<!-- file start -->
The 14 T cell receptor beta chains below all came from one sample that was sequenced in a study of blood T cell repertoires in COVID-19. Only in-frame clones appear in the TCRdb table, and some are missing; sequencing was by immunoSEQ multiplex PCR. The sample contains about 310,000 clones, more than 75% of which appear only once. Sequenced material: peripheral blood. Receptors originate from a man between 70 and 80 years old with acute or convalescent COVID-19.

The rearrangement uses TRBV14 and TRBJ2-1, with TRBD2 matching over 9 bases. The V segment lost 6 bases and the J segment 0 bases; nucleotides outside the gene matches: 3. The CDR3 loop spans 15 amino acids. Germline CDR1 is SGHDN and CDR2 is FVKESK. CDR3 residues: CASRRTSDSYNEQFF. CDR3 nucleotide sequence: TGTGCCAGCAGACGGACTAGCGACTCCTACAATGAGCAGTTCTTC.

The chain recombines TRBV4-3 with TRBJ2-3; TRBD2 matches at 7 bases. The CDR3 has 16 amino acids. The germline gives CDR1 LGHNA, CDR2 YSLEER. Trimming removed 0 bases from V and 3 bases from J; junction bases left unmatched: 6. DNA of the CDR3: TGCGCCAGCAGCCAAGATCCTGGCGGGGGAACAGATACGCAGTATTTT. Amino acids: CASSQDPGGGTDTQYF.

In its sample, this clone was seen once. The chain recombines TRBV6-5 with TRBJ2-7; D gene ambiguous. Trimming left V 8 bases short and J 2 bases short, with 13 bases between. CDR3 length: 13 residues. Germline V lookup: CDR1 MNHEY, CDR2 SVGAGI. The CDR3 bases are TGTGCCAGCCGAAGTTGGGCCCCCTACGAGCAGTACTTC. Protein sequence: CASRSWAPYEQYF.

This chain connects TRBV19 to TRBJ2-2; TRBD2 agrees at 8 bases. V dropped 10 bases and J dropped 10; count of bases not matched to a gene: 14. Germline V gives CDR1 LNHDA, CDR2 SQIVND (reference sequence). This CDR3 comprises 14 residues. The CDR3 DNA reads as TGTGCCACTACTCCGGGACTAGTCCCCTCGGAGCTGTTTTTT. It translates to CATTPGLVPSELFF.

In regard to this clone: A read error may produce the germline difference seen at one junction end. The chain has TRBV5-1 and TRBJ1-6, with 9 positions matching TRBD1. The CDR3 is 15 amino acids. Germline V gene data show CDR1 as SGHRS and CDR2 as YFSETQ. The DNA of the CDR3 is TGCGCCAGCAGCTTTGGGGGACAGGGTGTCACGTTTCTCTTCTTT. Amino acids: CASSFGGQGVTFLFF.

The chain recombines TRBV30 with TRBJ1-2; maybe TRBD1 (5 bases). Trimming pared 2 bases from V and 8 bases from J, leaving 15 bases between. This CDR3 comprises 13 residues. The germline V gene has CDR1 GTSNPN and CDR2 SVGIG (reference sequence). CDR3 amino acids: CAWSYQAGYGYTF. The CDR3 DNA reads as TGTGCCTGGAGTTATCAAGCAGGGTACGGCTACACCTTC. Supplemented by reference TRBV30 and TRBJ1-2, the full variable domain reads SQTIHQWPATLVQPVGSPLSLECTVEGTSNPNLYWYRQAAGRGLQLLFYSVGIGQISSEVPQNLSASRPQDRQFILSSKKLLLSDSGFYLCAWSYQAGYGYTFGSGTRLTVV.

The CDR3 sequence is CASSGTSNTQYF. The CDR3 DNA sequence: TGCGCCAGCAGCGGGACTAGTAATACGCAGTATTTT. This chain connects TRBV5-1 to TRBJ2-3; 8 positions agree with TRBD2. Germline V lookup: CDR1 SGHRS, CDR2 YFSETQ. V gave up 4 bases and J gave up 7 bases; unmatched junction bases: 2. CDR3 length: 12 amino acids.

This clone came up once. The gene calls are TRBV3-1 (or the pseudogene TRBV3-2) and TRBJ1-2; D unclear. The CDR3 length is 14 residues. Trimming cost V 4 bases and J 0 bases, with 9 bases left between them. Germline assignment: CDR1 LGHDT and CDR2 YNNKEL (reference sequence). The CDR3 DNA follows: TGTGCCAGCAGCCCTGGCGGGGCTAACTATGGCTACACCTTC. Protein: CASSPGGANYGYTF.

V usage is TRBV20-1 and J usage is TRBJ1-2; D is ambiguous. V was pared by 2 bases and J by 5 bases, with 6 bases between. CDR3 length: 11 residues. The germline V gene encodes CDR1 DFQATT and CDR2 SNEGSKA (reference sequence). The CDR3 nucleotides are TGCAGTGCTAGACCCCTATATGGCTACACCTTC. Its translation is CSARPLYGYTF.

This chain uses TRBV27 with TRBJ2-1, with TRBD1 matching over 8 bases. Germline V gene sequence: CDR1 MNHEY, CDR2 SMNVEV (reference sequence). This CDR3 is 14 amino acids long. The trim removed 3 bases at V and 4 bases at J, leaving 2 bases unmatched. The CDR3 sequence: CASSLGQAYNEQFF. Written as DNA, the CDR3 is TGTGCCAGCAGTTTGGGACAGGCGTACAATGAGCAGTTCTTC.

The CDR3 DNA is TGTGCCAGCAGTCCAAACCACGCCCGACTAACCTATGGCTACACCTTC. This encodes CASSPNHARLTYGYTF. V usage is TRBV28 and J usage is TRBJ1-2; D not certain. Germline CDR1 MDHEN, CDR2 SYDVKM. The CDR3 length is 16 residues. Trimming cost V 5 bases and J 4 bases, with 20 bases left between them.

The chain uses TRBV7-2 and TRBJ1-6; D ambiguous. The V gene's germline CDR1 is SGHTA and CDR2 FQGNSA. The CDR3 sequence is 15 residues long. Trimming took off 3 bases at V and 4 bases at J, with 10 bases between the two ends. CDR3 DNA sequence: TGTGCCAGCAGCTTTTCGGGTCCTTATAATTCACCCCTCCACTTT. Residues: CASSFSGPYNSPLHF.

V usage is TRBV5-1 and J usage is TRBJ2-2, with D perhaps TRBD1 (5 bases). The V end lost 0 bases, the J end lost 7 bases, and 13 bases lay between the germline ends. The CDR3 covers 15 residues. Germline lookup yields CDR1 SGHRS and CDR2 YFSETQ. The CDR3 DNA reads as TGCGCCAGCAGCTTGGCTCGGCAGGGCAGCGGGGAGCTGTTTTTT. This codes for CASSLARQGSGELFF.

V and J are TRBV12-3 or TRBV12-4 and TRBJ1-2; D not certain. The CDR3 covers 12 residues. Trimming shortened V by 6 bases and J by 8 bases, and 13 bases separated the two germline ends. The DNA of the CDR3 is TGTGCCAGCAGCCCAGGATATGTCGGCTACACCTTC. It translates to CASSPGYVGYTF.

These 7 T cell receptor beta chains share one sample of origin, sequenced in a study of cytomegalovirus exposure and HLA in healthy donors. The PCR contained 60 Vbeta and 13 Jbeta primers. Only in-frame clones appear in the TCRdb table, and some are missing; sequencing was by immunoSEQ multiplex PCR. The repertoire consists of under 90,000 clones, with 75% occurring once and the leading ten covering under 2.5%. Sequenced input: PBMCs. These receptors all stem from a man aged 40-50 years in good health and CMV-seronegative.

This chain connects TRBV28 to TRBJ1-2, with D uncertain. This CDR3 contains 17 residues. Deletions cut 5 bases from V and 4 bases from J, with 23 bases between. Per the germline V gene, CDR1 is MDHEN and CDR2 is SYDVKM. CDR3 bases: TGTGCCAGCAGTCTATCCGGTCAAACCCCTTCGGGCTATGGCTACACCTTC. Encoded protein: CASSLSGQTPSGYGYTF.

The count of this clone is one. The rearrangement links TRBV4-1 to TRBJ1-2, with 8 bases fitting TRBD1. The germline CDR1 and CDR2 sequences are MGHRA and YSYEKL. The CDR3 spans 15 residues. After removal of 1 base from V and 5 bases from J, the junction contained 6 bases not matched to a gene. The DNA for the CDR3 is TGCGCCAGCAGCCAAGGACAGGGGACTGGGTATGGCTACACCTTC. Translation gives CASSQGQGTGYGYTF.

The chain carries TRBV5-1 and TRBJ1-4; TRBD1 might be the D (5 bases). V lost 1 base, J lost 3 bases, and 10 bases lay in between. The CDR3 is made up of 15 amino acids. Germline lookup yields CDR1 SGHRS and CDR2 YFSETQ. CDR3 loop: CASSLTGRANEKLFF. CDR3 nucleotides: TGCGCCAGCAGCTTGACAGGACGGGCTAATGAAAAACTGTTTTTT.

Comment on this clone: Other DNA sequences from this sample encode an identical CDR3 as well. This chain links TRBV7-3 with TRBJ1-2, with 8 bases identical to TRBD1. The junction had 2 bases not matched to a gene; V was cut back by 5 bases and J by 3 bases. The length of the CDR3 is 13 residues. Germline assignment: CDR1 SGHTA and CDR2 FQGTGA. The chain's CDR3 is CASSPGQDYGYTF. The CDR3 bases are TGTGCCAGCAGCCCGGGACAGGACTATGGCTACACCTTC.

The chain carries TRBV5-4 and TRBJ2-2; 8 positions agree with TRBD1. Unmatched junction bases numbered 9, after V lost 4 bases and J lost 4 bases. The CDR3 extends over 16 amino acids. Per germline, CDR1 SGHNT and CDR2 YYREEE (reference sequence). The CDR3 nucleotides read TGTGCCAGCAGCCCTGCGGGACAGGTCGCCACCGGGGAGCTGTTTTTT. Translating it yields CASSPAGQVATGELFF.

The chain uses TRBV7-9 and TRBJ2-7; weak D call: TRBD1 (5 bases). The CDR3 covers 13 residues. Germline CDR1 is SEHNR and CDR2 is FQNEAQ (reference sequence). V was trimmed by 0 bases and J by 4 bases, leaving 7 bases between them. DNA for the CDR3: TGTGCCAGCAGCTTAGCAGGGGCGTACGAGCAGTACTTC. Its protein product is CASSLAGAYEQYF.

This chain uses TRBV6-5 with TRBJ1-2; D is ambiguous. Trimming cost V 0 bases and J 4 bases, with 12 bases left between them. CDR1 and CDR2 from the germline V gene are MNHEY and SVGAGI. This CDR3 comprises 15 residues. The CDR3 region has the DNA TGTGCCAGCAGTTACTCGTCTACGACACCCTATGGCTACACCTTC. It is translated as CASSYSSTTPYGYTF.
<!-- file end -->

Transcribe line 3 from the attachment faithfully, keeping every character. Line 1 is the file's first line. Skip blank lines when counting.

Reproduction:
The chain recombines TRBV4-3 with TRBJ2-3; TRBD2 matches at 7 bases. The CDR3 has 16 amino acids. The germline gives CDR1 LGHNA, CDR2 YSLEER. Trimming removed 0 bases from V and 3 bases from J; junction bases left unmatched: 6. DNA of the CDR3: TGCGCCAGCAGCCAAGATCCTGGCGGGGGAACAGATACGCAGTATTTT. Amino acids: CASSQDPGGGTDTQYF.